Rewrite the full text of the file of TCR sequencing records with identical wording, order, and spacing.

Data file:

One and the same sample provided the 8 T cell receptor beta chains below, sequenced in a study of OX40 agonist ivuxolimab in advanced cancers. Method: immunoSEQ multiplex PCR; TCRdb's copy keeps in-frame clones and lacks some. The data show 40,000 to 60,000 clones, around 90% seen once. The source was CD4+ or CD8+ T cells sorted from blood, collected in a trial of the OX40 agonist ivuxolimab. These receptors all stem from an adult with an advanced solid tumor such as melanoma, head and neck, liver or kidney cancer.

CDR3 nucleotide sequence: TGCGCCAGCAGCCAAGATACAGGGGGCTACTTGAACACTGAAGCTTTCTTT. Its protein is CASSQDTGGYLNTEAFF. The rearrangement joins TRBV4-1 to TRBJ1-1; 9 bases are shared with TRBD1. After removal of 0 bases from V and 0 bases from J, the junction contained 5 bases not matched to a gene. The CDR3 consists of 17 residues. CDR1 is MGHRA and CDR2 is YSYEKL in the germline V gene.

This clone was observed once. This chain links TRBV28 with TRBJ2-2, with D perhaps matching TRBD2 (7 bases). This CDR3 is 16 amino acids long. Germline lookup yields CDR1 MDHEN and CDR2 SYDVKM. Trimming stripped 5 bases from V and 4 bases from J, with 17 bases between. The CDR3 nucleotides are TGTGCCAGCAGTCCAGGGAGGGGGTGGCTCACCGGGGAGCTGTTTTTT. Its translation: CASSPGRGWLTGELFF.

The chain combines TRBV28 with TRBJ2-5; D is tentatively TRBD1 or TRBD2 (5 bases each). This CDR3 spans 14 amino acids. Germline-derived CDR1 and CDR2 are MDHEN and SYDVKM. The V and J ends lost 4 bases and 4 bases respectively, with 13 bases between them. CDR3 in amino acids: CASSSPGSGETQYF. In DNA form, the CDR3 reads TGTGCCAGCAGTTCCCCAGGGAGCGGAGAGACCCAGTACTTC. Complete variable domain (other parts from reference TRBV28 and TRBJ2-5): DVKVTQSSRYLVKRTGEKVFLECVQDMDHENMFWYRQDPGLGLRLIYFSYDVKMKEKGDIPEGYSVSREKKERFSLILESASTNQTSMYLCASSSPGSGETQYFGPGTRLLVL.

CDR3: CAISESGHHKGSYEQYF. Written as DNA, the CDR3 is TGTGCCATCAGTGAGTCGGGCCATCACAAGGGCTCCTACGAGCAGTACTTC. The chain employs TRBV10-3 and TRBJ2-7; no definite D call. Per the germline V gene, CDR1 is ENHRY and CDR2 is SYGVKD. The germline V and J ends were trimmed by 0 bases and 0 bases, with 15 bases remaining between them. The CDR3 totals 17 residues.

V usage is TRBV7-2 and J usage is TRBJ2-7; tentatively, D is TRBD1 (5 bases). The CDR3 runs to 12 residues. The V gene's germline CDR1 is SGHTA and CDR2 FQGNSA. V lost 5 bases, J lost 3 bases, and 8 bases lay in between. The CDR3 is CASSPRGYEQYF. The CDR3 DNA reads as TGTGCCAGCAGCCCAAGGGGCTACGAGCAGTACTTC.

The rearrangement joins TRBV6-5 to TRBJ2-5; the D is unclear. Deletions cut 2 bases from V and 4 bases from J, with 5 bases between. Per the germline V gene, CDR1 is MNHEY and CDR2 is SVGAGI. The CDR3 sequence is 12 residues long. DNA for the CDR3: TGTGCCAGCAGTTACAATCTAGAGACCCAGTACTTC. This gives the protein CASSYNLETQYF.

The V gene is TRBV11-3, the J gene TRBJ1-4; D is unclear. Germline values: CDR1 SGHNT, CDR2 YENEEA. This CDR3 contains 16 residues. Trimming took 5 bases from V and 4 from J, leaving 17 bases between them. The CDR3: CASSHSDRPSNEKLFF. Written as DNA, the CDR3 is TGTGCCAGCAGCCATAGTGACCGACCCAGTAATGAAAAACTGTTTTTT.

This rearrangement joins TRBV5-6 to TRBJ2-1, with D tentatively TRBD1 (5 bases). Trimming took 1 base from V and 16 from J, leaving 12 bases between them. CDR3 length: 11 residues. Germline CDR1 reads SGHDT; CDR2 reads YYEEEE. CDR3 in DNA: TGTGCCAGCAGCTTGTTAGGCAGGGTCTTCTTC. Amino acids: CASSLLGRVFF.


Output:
One and the same sample provided the 8 T cell receptor beta chains below, sequenced in a study of OX40 agonist ivuxolimab in advanced cancers. Method: immunoSEQ multiplex PCR; TCRdb's copy keeps in-frame clones and lacks some. The data show 40,000 to 60,000 clones, around 90% seen once. The source was CD4+ or CD8+ T cells sorted from blood, collected in a trial of the OX40 agonist ivuxolimab. These receptors all stem from an adult with an advanced solid tumor such as melanoma, head and neck, liver or kidney cancer.

CDR3 nucleotide sequence: TGCGCCAGCAGCCAAGATACAGGGGGCTACTTGAACACTGAAGCTTTCTTT. Its protein is CASSQDTGGYLNTEAFF. The rearrangement joins TRBV4-1 to TRBJ1-1; 9 bases are shared with TRBD1. After removal of 0 bases from V and 0 bases from J, the junction contained 5 bases not matched to a gene. The CDR3 consists of 17 residues. CDR1 is MGHRA and CDR2 is YSYEKL in the germline V gene.

This clone was observed once. This chain links TRBV28 with TRBJ2-2, with D perhaps matching TRBD2 (7 bases). This CDR3 is 16 amino acids long. Germline lookup yields CDR1 MDHEN and CDR2 SYDVKM. Trimming stripped 5 bases from V and 4 bases from J, with 17 bases between. The CDR3 nucleotides are TGTGCCAGCAGTCCAGGGAGGGGGTGGCTCACCGGGGAGCTGTTTTTT. Its translation: CASSPGRGWLTGELFF.

The chain combines TRBV28 with TRBJ2-5; D is tentatively TRBD1 or TRBD2 (5 bases each). This CDR3 spans 14 amino acids. Germline-derived CDR1 and CDR2 are MDHEN and SYDVKM. The V and J ends lost 4 bases and 4 bases respectively, with 13 bases between them. CDR3 in amino acids: CASSSPGSGETQYF. In DNA form, the CDR3 reads TGTGCCAGCAGTTCCCCAGGGAGCGGAGAGACCCAGTACTTC. Complete variable domain (other parts from reference TRBV28 and TRBJ2-5): DVKVTQSSRYLVKRTGEKVFLECVQDMDHENMFWYRQDPGLGLRLIYFSYDVKMKEKGDIPEGYSVSREKKERFSLILESASTNQTSMYLCASSSPGSGETQYFGPGTRLLVL.

CDR3: CAISESGHHKGSYEQYF. Written as DNA, the CDR3 is TGTGCCATCAGTGAGTCGGGCCATCACAAGGGCTCCTACGAGCAGTACTTC. The chain employs TRBV10-3 and TRBJ2-7; no definite D call. Per the germline V gene, CDR1 is ENHRY and CDR2 is SYGVKD. The germline V and J ends were trimmed by 0 bases and 0 bases, with 15 bases remaining between them. The CDR3 totals 17 residues.

V usage is TRBV7-2 and J usage is TRBJ2-7; tentatively, D is TRBD1 (5 bases). The CDR3 runs to 12 residues. The V gene's germline CDR1 is SGHTA and CDR2 FQGNSA. V lost 5 bases, J lost 3 bases, and 8 bases lay in between. The CDR3 is CASSPRGYEQYF. The CDR3 DNA reads as TGTGCCAGCAGCCCAAGGGGCTACGAGCAGTACTTC.

The rearrangement joins TRBV6-5 to TRBJ2-5; the D is unclear. Deletions cut 2 bases from V and 4 bases from J, with 5 bases between. Per the germline V gene, CDR1 is MNHEY and CDR2 is SVGAGI. The CDR3 sequence is 12 residues long. DNA for the CDR3: TGTGCCAGCAGTTACAATCTAGAGACCCAGTACTTC. This gives the protein CASSYNLETQYF.

The V gene is TRBV11-3, the J gene TRBJ1-4; D is unclear. Germline values: CDR1 SGHNT, CDR2 YENEEA. This CDR3 contains 16 residues. Trimming took 5 bases from V and 4 from J, leaving 17 bases between them. The CDR3: CASSHSDRPSNEKLFF. Written as DNA, the CDR3 is TGTGCCAGCAGCCATAGTGACCGACCCAGTAATGAAAAACTGTTTTTT.

This rearrangement joins TRBV5-6 to TRBJ2-1, with D tentatively TRBD1 (5 bases). Trimming took 1 base from V and 16 from J, leaving 12 bases between them. CDR3 length: 11 residues. Germline CDR1 reads SGHDT; CDR2 reads YYEEEE. CDR3 in DNA: TGTGCCAGCAGCTTGTTAGGCAGGGTCTTCTTC. Amino acids: CASSLLGRVFF.